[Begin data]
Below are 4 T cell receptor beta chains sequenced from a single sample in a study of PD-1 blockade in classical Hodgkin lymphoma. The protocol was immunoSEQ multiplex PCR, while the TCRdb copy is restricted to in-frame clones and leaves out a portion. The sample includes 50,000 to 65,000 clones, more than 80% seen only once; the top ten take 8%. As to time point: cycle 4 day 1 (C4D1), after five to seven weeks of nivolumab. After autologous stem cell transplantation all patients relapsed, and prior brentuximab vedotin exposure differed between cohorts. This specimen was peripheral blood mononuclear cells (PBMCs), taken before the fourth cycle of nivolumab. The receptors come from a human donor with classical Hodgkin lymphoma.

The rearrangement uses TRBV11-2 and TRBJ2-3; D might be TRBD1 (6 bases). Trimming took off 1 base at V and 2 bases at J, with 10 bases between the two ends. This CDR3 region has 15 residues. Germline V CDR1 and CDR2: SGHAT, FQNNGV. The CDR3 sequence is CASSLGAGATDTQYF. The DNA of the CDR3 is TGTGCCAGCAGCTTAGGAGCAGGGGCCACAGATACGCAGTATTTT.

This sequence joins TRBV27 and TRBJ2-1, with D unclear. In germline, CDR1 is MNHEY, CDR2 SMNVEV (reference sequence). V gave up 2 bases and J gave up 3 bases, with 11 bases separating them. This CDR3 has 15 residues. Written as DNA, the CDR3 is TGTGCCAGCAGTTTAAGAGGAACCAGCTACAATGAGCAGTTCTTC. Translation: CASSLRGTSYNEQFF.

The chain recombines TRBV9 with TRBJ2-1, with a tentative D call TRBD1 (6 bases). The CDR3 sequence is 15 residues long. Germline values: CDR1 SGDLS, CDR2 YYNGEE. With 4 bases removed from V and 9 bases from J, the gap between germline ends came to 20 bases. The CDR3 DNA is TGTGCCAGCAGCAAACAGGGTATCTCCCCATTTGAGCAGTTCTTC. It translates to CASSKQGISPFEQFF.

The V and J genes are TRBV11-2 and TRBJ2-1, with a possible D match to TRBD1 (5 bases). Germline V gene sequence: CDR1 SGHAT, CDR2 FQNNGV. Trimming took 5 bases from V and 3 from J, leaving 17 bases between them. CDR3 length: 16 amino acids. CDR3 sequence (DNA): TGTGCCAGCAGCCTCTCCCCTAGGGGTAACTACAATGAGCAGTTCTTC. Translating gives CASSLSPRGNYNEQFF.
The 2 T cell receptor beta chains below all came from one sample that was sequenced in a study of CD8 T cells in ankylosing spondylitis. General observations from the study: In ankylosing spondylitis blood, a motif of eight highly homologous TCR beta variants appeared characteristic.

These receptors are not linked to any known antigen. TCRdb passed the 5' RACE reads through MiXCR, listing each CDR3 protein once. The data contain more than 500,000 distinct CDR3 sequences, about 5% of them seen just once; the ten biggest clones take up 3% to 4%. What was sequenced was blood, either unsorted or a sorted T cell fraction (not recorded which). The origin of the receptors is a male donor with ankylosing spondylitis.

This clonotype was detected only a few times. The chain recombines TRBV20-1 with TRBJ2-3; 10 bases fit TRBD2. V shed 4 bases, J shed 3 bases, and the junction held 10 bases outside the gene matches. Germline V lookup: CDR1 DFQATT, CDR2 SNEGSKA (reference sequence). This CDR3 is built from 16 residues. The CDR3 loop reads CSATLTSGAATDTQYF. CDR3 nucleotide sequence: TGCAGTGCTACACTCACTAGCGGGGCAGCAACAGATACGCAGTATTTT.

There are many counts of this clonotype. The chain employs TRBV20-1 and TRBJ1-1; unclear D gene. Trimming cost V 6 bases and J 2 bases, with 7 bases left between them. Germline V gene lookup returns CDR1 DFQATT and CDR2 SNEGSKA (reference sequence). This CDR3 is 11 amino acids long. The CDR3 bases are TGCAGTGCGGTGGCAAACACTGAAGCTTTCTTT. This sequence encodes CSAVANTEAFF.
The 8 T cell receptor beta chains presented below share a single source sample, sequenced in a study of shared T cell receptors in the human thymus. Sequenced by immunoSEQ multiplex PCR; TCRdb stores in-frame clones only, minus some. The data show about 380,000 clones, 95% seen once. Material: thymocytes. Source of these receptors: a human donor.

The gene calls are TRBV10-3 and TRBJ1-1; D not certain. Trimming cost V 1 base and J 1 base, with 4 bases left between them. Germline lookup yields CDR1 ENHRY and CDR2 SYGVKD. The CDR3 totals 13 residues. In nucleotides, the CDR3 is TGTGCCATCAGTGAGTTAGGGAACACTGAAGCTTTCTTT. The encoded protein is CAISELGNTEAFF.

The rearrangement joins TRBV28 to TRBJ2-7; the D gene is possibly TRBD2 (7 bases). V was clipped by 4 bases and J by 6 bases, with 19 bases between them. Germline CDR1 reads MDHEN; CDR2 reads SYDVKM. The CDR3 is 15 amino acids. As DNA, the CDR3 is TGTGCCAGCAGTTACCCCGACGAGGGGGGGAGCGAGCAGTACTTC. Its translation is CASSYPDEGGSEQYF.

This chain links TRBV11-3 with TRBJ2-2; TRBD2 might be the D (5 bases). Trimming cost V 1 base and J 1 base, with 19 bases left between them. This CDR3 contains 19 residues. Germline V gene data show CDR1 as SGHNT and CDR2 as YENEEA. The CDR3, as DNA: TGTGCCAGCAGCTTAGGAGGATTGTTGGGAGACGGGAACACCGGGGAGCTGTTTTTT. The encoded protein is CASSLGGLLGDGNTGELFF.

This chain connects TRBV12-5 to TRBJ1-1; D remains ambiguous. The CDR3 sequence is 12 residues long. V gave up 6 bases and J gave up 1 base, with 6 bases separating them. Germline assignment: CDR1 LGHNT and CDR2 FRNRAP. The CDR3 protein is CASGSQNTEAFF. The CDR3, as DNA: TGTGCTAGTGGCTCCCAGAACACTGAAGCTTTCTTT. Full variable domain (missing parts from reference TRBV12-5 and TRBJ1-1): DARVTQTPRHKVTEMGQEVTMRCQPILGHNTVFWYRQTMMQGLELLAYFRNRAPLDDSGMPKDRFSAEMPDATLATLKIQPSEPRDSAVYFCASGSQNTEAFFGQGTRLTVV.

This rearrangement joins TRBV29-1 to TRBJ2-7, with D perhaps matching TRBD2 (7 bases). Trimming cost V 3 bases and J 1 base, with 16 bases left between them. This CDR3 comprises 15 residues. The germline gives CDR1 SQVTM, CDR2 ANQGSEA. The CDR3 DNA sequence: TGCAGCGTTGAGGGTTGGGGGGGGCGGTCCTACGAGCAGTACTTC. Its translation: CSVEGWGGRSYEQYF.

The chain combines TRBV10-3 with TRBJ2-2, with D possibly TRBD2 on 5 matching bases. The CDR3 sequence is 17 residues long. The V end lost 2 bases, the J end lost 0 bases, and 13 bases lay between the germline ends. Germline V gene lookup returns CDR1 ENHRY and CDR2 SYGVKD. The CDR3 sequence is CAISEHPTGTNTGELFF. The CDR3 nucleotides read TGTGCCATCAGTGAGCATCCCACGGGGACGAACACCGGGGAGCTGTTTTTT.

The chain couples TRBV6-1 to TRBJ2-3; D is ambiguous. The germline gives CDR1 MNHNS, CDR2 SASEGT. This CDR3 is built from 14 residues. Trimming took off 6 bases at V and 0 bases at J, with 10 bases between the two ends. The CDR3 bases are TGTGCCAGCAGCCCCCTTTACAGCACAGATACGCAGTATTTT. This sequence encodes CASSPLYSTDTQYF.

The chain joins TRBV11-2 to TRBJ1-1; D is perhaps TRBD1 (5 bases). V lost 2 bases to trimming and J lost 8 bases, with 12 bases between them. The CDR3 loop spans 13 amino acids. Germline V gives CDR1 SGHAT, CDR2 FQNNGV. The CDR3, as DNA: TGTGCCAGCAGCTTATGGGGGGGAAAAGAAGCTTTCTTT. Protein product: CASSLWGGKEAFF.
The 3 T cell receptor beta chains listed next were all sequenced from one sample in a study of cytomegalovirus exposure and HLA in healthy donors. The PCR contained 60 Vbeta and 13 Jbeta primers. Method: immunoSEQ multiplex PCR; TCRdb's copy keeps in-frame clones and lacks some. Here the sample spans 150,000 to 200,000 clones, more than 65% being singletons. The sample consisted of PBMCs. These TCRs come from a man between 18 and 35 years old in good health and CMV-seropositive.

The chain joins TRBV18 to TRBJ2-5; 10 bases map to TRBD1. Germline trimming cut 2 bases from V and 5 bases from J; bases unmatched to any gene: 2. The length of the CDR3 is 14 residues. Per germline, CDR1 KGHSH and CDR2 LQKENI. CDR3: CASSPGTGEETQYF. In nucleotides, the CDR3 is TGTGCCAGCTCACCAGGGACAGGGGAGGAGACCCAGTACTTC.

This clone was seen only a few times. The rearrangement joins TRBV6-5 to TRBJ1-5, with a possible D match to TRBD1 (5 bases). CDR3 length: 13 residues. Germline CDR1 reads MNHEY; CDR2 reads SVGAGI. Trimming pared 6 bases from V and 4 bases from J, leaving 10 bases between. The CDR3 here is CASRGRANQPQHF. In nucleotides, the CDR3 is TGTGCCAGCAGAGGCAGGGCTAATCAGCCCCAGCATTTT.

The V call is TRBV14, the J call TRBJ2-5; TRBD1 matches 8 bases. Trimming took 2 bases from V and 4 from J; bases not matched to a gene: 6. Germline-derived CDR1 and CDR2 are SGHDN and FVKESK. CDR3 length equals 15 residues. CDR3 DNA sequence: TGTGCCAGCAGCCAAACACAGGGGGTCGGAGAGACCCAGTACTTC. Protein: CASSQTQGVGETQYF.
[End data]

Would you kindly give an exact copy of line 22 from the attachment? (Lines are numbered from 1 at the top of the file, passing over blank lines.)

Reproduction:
The V call is TRBV14, the J call TRBJ2-5; TRBD1 matches 8 bases. Trimming took 2 bases from V and 4 from J; bases not matched to a gene: 6. Germline-derived CDR1 and CDR2 are SGHDN and FVKESK. CDR3 length equals 15 residues. CDR3 DNA sequence: TGTGCCAGCAGCCAAACACAGGGGGTCGGAGAGACCCAGTACTTC. Protein: CASSQTQGVGETQYF.